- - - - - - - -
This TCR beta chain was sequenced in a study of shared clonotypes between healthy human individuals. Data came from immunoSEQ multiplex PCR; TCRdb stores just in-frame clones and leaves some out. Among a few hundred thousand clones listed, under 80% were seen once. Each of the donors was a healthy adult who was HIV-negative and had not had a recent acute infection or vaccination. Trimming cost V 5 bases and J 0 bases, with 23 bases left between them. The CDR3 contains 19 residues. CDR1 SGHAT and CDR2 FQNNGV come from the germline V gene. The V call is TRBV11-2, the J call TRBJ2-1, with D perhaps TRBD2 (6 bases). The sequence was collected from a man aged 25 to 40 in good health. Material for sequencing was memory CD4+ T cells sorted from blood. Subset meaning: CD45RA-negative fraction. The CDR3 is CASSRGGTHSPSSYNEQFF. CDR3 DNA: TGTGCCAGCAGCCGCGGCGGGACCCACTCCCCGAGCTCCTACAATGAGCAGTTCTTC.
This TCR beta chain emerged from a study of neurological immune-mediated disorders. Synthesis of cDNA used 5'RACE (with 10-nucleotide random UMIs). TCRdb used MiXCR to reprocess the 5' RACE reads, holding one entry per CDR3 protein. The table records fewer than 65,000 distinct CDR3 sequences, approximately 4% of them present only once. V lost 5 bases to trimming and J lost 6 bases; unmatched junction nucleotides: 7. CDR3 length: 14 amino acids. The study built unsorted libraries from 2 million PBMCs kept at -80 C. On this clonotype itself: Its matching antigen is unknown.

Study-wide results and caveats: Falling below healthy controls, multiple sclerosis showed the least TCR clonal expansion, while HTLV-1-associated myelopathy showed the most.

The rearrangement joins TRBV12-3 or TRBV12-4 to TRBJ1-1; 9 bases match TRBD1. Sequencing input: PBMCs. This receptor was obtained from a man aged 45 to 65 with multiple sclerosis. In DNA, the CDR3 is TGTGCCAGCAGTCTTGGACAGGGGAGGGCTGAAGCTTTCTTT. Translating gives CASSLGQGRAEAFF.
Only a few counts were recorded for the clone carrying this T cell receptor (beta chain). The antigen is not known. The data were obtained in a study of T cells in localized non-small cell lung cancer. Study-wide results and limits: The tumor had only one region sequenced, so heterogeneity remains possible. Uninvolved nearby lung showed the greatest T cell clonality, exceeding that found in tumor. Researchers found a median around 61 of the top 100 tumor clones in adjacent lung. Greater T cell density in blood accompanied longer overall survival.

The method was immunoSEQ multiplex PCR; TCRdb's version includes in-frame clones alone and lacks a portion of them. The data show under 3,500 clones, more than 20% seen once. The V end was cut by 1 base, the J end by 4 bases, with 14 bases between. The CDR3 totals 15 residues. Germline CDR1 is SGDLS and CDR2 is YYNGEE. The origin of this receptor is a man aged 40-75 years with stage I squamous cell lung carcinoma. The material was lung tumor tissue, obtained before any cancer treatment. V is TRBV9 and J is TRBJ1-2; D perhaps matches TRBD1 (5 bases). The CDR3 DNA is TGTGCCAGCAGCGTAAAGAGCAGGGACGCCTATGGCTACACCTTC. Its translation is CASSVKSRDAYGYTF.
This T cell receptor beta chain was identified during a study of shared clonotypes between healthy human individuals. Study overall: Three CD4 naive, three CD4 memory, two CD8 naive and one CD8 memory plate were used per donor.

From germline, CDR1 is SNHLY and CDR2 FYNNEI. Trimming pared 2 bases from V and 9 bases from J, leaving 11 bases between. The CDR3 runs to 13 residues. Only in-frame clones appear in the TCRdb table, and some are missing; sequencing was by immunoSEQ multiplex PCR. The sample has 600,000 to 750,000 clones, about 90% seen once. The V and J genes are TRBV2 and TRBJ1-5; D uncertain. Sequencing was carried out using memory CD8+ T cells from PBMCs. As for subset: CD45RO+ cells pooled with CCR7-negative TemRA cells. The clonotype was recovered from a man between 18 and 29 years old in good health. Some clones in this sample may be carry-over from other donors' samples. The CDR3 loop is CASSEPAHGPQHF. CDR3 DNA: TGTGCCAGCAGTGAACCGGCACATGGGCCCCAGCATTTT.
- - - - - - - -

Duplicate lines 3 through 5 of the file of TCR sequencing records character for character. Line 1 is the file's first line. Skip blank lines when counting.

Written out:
Study-wide results and caveats: Falling below healthy controls, multiple sclerosis showed the least TCR clonal expansion, while HTLV-1-associated myelopathy showed the most.

The rearrangement joins TRBV12-3 or TRBV12-4 to TRBJ1-1; 9 bases match TRBD1. Sequencing input: PBMCs. This receptor was obtained from a man aged 45 to 65 with multiple sclerosis. In DNA, the CDR3 is TGTGCCAGCAGTCTTGGACAGGGGAGGGCTGAAGCTTTCTTT. Translating gives CASSLGQGRAEAFF.
Only a few counts were recorded for the clone carrying this T cell receptor (beta chain). The antigen is not known. The data were obtained in a study of T cells in localized non-small cell lung cancer. Study-wide results and limits: The tumor had only one region sequenced, so heterogeneity remains possible. Uninvolved nearby lung showed the greatest T cell clonality, exceeding that found in tumor. Researchers found a median around 61 of the top 100 tumor clones in adjacent lung. Greater T cell density in blood accompanied longer overall survival.